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Do you ever see a photo of something and just desperately want to eat it then and there?  I’ve been trawling through old pictures of food we’ve made and came across this one of a fish finger butty filled with homemade tartar sauce…

Oh how I want to scoff the lot right now.  Maybe with a cheeky slice of plastic cheese that’s started to melt from the heat of the fish fingers.  Hmmm…

That’s what I’m asking myself this morning.  And no, that’s not a typo, I really do have a kilo of clotted cream.  Why, you ask?  Well, last night the company I work for held a stakeholder meeting in a local community and as part of dinner we served them delicious mini chocolate cakes with strawberries and a dollop of clotted cream.

With open community meetings you never know how many people are going to turn up, even if you tell people they must RSVP.  So we usually end up with some leftovers which are divided up amongst the team.  I came home with two ice cream tubs full of fresh strawberries…and a kilo of clotted cream.

I’ve truly never seen so much clotted cream in one tub – it makes your heart stop just to look at it!  Sadly it’s not the deep golden yellow coloured cream of my childhood holidays in Devon, with that gorgeous crust that forms (my favourite part).  But none-the-less it’s clotted cream and I need to dream up how to use it.

Ice cream is my leading idea at the moment.  Primarily because it means Mr Rigg and I don’t have to get through a kilo of clotted cream before it goes off!  And also because I’d like a new challenge and haven’t made ice cream before.

Perhaps I might make raspberry and clotted cream ice cream – billed as a ‘sophisticated version of raspberry ripple’.  Or maybe I’ll just make a simple clotted cream ice cream to go with lemon and saffron cake which evokes childhood memories of saffron buns eaten in Devon on my granny’s terrace.

I could even save a little clotted cream to eat as it is, with strawberries and rose petals in a dainty sandwich

The choices!

sausage, halloumi and roasted red pepper sandwich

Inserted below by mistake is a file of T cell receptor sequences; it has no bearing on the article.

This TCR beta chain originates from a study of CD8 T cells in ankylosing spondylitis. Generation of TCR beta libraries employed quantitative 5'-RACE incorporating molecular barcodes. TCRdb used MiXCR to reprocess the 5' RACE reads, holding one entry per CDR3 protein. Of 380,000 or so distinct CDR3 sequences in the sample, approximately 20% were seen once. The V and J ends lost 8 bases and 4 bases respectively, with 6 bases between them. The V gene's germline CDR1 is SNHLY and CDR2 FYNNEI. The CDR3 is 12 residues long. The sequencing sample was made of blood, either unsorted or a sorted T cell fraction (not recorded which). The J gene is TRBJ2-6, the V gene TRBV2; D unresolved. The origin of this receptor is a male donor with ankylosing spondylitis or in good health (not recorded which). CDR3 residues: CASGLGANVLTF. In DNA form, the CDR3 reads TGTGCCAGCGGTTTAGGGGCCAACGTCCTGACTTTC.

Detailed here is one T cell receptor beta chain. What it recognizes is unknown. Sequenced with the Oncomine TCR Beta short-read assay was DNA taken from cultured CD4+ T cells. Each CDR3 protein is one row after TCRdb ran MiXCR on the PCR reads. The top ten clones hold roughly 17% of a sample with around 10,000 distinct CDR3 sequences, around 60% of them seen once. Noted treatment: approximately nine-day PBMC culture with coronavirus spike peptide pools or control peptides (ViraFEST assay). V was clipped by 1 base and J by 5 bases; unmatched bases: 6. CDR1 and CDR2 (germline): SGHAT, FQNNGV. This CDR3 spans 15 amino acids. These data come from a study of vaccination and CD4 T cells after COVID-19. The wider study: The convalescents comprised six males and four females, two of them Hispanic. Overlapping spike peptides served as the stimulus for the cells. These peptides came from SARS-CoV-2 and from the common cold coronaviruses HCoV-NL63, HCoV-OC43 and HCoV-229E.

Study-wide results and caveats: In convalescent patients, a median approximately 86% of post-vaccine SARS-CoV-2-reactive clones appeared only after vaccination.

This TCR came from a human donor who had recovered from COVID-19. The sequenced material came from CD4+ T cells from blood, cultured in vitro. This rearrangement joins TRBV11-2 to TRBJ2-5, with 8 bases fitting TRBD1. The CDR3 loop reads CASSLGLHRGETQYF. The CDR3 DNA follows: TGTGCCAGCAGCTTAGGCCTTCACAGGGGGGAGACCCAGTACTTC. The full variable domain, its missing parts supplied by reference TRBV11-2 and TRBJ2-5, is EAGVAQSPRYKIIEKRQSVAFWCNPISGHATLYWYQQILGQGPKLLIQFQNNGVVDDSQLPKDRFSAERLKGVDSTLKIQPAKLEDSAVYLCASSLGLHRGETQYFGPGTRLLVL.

sausage, halloumi and roasted red pepper sandwich

Sandwich…burger…I’m not quite sure what this creation is, but it definitely tastes scrumptious.  This sandwich was devised to get us through Saturday – a dawn til way-past-dusk frenzy of furniture moving, hoovering, dusting, sorting, chucking, and reorganisation.  I must say our house positively gleams now, and looks beautiful.  However, this sandwich was needed to get us through that day. 

It is most definitely worth sharing and I hope you all try it – equally delicious without the sausages for a yummy vegetarian alternative.  The only thing I’d do different next time (there will be a next time I make this sandwich…I’m still thinking about it) is add a smear of sundried tomato paste to the bun before ladling in the other ingredients.

The bread baps and halloumi came from Barkbakan in Chorlton, the sausages from Little Heath Farm, and the roasted red peppers from a jar. The mayonnaise wasn’t homemade, I’m not sure it’s necessary for a dollop in a sandwich like this, but it was good quality organic mayo. I think this recipe would work equally nicely in the summer with a good handful of fresh basil.

a simple, delicious lunch

a simple, delicious lunch

Sausage, Halloumi & Roasted Red Pepper Sandwich

Makes two large sandwiches

2 large baps/buns/bread rolls/slices of bread
6 sausages
6 slices of halloumi
1-2 large roasted red peppers from a jar
3 tbsp semolina flour
salt and pepper
couple of dollops of mayonnaise
thyme
smear of sundried tomato paste

Firstly, turn the grill on and cook the sausages until golden brown and sizzling.

Meanwhile, combine the semolina flour, salt and ground pepper in a bowl. Take the slices of halloumi and coat in the semolina flour – this creates a nice crispy coating when they cook. If the halloumi is quite dry, smear over a little oil to mak the flour stick.

halloumi dusted with semolina flour

halloumi dusted with semolina flour

Heat a large non-stick frying pan with a glug of oil – use a piece of kitchen towel to wipe it evenly around the pan to ensure the cheese doesn’t stick. When the oil it nice and hot, carefully lay the halloumi into the oil and let it cook for a couple of minutes – without moving it – until it is golden. Then flip the halloumi over and fry on the other side until golden.

crispy coated hallmoui for added crunch!

crispy coated halloumi for added crunch!

Slice your baps or bread rolls in half. Roughly slice the roasted red peppers. Smear over some sundried tomato paste and lay the cooked sausages on top (three on each). Next add the golden halloumi and a good handful of roasted peppers. Top with a dollop of mayonnaise and a sprinkle of fresh thyme leaves.

yum yum in my tum

yum yum in my tum

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Eat the Earth

I love food, especially locally grown and seasonal food. This is my place to share my food finds and the food I like to eat.

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All pictures are my own unless stated. I would kindly ask that you don't use them elsewhere unless you ask permission first. Many thanks x

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